In this paper we apply the Behavioral Equilibrium Exchange Rate (BEER) approach developed by Clark and MacDonald (1998) to derive equilibrium real effective exchange rates and currency misalignments for the US and its major 16 trading partners over a sample from 1986Q1 to 2006Q4. Cointegration and panel cointegration techniques are applied to derive fully country-specific measures of misalignment and country-specific measures based on panel estimates. We do not only apply the popular first generation panel unit root and panel cointegration tests, but also two recently introduced classes of tests of the second generation: the CIPS (cross-sectionally augmented IPS) panel unit root tests by Pesaran (2007) as well as the error-correction-based tests for panel cointegration byWesterlund (2007), which both account for possible cross-sectional dependencies among the units included in the panel. Using the estimates obtained over a restricted sample, forecasting tests are conducted to assess the relative forecasting performance of pooled vs. heterogeneous estimators. We find that pooling the data delivers more reliable results when calculating equilibrium exchange rates though the implicit homogeneity restriction is statistically rejected. This result is especially remarkable, since we have given the heterogeneous estimator an ’unfair’ advantage by choosing the country-specific model (of up to 21 possible ones) with the best out-of-sample performance prior to comparing it to two final panel specifications. Based on this result, we re-estimate our preferred specification and calculate real effective exchange rate misalignments over the full sample. While we find strong evidence in favor of the Balassa-Samuelson-effect, evidence in favor of other commonly hypothesized fundamentals is weak.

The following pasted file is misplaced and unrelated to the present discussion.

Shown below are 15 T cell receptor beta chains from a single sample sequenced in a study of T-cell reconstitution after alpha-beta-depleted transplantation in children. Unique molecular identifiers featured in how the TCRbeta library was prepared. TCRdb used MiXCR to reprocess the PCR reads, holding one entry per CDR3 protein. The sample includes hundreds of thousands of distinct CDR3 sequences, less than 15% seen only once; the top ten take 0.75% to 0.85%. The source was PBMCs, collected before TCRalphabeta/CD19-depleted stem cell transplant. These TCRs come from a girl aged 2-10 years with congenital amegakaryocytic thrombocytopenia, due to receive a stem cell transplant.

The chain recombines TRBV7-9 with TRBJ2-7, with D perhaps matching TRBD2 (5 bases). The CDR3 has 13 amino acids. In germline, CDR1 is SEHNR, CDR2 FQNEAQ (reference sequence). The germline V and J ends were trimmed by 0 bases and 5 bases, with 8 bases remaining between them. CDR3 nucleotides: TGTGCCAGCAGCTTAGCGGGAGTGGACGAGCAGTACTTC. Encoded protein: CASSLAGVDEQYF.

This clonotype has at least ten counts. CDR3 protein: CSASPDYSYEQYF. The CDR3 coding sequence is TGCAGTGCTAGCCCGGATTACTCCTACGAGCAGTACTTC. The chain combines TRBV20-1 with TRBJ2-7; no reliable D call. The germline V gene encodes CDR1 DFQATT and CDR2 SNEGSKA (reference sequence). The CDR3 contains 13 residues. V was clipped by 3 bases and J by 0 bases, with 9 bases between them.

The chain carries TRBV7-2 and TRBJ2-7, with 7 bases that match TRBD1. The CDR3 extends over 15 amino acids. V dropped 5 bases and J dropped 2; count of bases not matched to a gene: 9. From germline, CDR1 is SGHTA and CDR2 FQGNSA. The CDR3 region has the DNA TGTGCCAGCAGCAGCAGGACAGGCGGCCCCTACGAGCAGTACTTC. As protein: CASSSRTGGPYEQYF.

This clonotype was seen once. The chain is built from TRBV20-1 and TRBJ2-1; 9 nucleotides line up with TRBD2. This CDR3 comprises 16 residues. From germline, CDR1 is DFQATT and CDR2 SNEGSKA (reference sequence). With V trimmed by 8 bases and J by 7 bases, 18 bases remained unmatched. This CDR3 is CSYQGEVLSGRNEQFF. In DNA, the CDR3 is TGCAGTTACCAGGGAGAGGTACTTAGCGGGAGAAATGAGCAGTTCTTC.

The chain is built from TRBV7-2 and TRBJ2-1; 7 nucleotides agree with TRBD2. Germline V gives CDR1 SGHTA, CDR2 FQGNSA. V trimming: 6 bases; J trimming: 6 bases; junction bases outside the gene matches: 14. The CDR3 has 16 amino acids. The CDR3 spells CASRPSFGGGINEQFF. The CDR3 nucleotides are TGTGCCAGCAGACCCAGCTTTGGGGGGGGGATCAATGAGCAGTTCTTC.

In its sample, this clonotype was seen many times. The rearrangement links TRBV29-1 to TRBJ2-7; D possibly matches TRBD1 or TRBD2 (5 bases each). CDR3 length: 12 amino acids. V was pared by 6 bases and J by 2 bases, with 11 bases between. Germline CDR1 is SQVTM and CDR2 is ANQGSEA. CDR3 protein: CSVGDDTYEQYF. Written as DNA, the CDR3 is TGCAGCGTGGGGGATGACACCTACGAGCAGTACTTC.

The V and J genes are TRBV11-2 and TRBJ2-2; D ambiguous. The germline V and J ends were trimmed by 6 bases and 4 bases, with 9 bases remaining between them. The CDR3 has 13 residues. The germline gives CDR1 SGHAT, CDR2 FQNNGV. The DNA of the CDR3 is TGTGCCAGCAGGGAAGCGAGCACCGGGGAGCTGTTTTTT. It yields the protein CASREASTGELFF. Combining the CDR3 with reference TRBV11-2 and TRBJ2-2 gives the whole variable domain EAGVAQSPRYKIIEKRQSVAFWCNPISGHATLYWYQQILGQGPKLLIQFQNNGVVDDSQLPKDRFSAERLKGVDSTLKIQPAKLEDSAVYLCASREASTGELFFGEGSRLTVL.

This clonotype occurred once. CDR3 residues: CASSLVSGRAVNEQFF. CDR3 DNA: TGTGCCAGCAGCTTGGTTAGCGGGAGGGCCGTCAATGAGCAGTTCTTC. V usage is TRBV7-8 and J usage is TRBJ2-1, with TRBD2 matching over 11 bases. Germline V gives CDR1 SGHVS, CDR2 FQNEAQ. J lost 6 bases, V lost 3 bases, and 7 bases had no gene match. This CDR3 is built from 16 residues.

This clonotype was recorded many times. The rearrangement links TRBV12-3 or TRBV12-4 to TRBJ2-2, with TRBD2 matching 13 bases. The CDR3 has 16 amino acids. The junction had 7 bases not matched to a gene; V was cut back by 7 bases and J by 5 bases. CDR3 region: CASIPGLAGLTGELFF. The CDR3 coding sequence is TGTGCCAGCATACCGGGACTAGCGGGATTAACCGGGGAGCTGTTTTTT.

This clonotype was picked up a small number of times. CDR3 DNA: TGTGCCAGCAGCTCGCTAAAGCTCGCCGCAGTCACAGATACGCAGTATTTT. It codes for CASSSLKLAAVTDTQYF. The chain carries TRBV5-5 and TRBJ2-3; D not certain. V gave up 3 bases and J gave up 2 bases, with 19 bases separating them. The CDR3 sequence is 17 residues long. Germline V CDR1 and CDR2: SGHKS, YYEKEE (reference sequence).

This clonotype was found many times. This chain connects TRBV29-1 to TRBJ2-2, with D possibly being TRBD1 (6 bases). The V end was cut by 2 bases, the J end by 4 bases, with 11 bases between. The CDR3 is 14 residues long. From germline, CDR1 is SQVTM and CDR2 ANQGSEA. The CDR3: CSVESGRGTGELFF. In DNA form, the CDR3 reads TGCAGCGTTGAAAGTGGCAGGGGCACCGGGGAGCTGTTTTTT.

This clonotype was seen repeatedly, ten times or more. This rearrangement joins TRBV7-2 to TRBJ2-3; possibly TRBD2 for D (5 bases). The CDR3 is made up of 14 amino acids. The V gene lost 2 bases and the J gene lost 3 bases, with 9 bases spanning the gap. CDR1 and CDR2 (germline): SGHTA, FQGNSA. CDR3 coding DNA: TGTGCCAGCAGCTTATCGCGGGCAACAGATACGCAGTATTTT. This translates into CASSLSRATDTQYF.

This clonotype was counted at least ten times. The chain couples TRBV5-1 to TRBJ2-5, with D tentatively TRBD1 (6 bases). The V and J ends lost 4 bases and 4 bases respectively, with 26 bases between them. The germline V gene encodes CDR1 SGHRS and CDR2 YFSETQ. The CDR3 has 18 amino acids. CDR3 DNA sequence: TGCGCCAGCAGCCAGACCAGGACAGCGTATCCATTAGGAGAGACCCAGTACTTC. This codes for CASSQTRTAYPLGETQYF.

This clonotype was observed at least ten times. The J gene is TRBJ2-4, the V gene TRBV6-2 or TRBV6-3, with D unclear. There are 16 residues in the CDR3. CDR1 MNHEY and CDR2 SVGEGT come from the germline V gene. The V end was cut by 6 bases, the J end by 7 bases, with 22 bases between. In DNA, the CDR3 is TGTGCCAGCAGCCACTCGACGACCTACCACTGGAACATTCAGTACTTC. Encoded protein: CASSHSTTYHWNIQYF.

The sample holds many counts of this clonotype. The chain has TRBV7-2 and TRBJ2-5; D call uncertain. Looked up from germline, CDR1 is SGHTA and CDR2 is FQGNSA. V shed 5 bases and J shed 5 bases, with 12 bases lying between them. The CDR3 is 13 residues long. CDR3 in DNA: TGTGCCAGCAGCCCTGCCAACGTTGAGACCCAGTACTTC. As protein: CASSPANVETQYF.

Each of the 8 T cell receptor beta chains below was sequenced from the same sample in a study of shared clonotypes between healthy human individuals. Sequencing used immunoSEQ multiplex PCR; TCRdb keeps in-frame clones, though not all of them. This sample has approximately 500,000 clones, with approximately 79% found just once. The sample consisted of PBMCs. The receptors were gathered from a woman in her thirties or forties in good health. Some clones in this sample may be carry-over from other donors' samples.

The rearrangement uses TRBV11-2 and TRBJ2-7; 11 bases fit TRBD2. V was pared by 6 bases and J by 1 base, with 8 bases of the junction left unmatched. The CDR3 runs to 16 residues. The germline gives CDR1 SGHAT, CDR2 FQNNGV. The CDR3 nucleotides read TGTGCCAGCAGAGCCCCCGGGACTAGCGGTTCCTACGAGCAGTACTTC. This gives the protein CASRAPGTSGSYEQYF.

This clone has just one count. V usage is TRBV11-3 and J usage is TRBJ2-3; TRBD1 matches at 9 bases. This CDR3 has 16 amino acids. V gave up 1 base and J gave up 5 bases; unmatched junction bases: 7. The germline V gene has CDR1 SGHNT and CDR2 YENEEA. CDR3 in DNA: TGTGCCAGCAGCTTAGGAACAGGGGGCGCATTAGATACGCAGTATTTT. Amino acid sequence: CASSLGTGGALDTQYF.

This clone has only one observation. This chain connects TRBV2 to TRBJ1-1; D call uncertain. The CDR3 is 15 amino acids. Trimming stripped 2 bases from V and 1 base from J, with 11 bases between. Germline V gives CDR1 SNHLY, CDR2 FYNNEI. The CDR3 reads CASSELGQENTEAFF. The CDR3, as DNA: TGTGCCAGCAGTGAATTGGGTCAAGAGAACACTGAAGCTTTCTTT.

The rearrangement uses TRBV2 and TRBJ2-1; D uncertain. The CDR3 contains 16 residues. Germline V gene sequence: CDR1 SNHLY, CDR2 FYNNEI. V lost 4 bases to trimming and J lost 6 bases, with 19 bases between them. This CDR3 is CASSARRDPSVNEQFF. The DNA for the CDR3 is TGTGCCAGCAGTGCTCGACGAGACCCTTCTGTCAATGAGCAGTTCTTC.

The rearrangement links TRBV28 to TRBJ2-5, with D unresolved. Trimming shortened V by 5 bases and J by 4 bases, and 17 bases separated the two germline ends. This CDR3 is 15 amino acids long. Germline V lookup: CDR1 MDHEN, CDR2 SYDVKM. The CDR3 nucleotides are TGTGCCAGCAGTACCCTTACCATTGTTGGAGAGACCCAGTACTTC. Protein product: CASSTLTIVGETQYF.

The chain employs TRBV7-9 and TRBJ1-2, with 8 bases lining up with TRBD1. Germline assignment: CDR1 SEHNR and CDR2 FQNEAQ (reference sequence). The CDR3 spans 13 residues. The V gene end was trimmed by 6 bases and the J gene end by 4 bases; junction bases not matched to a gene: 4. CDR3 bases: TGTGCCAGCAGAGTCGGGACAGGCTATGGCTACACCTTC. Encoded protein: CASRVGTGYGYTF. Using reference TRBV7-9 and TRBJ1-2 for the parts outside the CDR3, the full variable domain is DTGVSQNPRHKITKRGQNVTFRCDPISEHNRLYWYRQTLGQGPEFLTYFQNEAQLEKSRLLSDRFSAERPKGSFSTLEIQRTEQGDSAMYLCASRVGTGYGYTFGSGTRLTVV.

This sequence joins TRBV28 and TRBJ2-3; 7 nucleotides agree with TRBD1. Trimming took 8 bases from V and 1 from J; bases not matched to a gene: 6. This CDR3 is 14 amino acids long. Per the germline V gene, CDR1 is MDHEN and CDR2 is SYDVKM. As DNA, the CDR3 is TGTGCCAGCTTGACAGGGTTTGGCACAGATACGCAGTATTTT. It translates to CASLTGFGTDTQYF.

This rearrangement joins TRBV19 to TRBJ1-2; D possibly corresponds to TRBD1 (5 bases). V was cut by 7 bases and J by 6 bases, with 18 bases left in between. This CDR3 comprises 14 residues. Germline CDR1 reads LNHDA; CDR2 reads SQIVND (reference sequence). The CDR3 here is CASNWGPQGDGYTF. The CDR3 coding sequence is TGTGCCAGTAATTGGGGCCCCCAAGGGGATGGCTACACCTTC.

|No. of pages: